As you may recall, the art business I tried to start was named "Colouration" as the colouring of objects is almost more interesting to me than the drawing of them. I would definitely have a difficult time doing pen and ink work only!

The first drawing, above, is entitled "Against the Storms". This is a title which may not make a lot of sense so I had better explain why I used it. It is because of the tree sitting on a small hill above the ocean. When I was drawing that tree and thinking about how it had grown, it seemed obvious to me that it had weathered many, many storms. Just look at the way it squats there on the hilltop with that thick base indicating deep root development. What a wise tree it is to grow so it can stand against the storms. Could there be a lesson for us in this?



This second drawing is of a most amazing orchid called "Parrot Orchids".

They really do look like exotic birds. You have to wonder what on earth possessed the plant to develop such flowers. If you look at them in evolutionary terms, then there must be some advantage in developing such complex blossoms. I wonder what it could be? Of course, we could see them as something delightfully whimsical that God created just for the pleasure of showing them to us. However they got here really doesn't matter that much to me, I am just glad they did because they are beautiful.

miz k.d. is finally recovering from a bad reaction to antibiotics. The vet said she had never heard of a cat being allergic to this particular medication before. Well, if any cat is going to be allergic, it will be miz k.d. for sure. She has never done well with any kind of pills.

We are expecting a big thunderstorm tomorrow morning and this same storm actually caused a tornado to develop in northern Ontario today -- something almost unheard of that far north. I hope it will have lost some of it punch by the time it reaches us.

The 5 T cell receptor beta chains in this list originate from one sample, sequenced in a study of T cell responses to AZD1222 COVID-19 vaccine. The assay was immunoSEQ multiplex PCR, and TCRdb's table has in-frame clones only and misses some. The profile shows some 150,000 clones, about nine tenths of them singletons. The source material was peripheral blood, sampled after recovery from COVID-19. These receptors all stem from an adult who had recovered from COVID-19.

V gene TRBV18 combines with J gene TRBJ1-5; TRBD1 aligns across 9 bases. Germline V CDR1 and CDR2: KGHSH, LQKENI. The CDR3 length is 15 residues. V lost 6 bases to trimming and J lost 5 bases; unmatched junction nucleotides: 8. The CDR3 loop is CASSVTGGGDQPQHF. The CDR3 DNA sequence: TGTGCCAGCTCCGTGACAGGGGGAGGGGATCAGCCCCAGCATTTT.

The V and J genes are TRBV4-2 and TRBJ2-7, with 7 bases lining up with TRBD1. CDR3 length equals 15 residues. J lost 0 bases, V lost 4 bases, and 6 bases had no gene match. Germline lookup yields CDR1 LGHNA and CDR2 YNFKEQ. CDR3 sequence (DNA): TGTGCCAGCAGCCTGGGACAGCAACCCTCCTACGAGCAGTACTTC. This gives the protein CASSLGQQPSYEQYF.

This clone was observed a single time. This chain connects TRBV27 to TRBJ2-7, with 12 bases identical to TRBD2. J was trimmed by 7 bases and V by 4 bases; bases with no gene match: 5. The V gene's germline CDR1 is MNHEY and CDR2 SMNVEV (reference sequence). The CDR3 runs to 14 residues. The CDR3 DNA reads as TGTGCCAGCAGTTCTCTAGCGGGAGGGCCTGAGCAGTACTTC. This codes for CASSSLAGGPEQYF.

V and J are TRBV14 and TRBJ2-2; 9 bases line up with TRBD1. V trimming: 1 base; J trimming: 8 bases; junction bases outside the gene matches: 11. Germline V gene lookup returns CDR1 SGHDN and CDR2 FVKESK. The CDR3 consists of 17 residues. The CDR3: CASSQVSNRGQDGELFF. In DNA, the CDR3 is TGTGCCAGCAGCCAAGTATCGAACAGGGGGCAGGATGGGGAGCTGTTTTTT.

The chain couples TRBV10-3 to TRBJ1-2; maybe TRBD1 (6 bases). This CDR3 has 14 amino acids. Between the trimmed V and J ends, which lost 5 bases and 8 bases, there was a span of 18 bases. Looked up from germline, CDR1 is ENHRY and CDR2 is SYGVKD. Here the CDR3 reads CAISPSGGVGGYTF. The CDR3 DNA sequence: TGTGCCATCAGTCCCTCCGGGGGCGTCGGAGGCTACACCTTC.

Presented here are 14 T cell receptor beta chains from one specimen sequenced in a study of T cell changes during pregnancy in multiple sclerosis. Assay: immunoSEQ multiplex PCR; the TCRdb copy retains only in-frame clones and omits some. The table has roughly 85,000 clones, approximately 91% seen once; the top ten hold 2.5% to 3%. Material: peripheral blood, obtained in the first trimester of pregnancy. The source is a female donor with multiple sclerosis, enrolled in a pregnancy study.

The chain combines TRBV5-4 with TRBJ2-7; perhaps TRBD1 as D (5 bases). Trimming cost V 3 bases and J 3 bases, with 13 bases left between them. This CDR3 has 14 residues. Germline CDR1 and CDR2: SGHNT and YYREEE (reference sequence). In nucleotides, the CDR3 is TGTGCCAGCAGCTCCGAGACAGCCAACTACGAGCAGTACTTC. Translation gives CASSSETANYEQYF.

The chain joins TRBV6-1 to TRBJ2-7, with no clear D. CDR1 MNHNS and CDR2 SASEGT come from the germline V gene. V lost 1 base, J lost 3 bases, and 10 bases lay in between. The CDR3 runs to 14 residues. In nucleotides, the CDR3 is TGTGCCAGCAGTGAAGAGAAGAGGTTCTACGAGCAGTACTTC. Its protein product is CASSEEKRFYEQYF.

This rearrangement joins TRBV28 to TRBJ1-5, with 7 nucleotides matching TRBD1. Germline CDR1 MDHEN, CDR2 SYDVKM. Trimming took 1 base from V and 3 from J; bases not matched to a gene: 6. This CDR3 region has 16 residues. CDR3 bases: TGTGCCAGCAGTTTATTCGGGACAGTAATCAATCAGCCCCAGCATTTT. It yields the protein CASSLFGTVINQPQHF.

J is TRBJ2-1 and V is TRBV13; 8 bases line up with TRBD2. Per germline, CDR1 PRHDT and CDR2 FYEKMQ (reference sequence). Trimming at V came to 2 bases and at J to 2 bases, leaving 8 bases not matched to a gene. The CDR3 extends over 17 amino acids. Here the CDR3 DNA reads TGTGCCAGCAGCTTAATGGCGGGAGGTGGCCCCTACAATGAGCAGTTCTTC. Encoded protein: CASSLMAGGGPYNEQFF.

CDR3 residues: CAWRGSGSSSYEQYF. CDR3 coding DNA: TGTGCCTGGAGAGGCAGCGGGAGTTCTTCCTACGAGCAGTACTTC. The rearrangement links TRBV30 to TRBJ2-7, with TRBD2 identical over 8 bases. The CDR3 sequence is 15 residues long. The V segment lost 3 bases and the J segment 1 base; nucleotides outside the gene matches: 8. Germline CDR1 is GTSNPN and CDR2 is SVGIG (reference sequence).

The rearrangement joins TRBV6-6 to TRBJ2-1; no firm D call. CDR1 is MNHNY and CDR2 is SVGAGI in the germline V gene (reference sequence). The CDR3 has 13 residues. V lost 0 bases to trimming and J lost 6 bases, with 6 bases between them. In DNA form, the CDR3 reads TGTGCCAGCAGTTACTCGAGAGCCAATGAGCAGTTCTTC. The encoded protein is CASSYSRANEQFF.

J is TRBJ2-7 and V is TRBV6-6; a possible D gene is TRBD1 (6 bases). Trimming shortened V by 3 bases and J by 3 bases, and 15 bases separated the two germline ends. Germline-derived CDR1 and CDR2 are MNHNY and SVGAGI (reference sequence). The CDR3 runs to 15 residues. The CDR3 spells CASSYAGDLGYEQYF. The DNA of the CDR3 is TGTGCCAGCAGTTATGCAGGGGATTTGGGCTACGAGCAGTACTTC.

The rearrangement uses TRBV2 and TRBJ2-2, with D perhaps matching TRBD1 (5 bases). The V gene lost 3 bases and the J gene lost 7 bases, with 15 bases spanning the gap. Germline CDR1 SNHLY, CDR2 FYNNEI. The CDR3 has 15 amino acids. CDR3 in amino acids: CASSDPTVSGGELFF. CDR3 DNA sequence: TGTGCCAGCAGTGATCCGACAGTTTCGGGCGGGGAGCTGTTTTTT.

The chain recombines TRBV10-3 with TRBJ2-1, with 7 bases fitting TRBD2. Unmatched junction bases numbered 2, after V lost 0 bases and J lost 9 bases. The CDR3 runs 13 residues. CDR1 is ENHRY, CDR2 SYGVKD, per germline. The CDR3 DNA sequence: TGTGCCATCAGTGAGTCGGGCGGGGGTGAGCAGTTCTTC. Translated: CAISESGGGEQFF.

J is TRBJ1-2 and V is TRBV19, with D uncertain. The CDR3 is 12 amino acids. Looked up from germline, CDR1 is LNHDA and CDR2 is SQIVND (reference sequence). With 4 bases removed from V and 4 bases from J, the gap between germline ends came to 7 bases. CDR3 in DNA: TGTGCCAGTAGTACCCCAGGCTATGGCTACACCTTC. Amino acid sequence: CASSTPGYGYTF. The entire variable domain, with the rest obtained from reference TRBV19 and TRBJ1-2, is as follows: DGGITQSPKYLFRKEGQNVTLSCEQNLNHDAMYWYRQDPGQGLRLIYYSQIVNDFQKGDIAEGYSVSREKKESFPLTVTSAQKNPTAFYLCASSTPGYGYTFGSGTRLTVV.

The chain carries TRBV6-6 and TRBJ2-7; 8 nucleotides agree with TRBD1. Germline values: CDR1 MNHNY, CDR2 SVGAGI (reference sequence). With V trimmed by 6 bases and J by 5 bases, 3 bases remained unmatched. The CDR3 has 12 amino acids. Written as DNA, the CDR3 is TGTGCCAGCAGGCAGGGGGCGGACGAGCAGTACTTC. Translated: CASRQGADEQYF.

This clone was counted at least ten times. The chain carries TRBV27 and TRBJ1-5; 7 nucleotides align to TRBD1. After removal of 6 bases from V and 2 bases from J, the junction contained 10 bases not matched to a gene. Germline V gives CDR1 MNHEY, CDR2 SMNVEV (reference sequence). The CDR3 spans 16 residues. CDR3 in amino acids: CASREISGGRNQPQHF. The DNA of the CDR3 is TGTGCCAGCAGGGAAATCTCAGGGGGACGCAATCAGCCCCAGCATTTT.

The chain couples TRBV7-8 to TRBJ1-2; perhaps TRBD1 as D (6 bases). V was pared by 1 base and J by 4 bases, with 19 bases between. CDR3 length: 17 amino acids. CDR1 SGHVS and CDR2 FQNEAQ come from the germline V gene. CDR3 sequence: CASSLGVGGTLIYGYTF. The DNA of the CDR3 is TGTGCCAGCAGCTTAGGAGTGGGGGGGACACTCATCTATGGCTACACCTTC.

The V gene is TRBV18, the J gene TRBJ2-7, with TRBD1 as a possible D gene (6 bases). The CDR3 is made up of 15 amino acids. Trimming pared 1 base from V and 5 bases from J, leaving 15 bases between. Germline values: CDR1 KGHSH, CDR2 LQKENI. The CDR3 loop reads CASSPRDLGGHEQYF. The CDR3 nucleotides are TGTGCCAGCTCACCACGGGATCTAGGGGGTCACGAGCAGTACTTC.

Wishing you all the blessings of peace.

Wednesday, 8 July 2009

And Now for Something a Bit Different



I haven't done such a complex scenic in some time now. This one is called simply "Country Village" and required a lot of patience because of all the small details. I enjoyed the challenge, however.

It is actually a scene from somewhere in the New England States -- as you might have guessed by looking at those rounded mountains. The trees and mountains actually remind me a bit of the Smokey Mountains in the southern U.S.



Next are two flower drawings.

The first flower looks a bit exotic, but is really just an unusual variety of something very commonplace. The is the Aquilegia Hybrid Columbine.

I have done a number of drawings of our more familiar Columbine -- and they are striking enough -- but this variety is really different, mainly because of the colour.



Finally, I did a drawing of a very common wildflower which gets very strange looking when you get close up!

This is the Common Spiderwort. It grows wild along the eastern seaboard and inland -- including Ontario. The name has always intrigued me and made me wonder if it was once used as a treatment for spider bites. Anybody know for certain?

I continue to hope that there will be more orders for my book. So far I have received 10 requests for books for a total of 16 books. So far, the response of those who have seen the book has been very positive with comments such as "you should be charging more for this" and "Wow, I really didn't expect it to look so professionally done!"

Tomorrow I go to have the suture removed from my right eye and then there should be constant improvement after that. Thank you all for your prayers and good wishes during my cataract surgeries.

May peace be with you all.

Monday, 6 July 2009